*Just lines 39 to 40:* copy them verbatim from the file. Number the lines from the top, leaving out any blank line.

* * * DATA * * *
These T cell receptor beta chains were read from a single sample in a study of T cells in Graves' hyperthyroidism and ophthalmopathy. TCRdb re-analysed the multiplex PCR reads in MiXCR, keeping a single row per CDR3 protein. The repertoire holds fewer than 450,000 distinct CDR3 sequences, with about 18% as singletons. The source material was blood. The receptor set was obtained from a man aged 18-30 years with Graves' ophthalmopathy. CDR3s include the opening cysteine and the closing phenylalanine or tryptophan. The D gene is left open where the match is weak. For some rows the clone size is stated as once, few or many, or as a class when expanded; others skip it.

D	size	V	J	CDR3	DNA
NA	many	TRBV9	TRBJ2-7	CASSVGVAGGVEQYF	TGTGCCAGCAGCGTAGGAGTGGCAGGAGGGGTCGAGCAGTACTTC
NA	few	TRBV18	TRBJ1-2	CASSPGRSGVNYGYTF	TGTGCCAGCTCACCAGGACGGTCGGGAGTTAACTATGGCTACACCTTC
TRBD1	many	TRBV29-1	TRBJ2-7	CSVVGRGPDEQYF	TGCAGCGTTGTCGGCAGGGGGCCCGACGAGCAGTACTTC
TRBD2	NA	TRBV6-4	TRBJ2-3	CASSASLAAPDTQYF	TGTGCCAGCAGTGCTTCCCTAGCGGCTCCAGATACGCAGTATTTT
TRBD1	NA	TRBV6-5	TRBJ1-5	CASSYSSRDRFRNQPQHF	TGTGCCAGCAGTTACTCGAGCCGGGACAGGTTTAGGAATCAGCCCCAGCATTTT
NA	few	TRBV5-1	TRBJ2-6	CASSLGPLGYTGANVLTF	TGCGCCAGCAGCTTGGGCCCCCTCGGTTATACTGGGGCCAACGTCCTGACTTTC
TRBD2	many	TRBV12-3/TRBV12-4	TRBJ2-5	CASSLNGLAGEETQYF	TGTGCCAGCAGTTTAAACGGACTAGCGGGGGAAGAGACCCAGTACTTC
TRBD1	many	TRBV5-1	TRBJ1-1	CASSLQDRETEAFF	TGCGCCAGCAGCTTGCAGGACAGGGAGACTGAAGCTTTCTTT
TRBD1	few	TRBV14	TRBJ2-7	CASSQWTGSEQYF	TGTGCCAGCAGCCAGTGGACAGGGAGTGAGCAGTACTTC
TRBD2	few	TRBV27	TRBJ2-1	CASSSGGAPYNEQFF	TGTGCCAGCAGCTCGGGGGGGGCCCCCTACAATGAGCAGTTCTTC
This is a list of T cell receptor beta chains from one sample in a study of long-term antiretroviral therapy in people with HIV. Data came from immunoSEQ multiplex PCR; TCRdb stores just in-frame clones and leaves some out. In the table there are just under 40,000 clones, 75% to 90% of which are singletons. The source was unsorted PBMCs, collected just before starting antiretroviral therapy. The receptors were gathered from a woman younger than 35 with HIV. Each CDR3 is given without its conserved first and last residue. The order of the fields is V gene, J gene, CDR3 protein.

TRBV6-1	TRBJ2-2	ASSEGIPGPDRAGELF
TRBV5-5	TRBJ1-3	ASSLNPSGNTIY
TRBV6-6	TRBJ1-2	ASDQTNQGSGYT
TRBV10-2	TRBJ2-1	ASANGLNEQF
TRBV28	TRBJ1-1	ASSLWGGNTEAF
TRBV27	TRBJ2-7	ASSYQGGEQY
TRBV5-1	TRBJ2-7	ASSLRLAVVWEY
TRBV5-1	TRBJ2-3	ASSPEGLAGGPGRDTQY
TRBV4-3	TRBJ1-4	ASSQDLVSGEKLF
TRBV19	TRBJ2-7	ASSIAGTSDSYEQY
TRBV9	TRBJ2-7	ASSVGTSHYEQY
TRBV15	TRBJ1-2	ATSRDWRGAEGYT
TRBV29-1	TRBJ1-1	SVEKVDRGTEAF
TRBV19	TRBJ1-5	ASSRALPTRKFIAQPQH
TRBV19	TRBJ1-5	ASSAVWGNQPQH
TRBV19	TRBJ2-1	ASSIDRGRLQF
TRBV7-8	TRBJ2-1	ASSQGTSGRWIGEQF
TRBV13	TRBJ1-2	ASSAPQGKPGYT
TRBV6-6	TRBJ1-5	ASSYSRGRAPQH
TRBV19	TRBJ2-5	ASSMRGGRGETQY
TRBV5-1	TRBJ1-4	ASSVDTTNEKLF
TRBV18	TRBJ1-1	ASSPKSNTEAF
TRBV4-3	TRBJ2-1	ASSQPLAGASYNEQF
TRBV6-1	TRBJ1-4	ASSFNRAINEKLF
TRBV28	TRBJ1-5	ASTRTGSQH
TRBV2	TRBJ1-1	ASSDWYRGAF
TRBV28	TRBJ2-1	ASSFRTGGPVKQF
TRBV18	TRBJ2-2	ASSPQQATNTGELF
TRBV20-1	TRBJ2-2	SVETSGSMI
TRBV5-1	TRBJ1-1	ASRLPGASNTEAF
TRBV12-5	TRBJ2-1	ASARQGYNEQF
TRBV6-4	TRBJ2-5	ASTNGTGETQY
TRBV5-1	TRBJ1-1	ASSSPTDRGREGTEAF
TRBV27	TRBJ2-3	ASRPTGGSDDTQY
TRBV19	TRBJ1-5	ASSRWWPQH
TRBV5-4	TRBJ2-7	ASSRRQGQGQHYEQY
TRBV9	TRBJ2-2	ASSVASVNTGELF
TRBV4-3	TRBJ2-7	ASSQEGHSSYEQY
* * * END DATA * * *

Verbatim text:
TRBV2	TRBJ1-1	ASSDWYRGAF
TRBV28	TRBJ2-1	ASSFRTGGPVKQF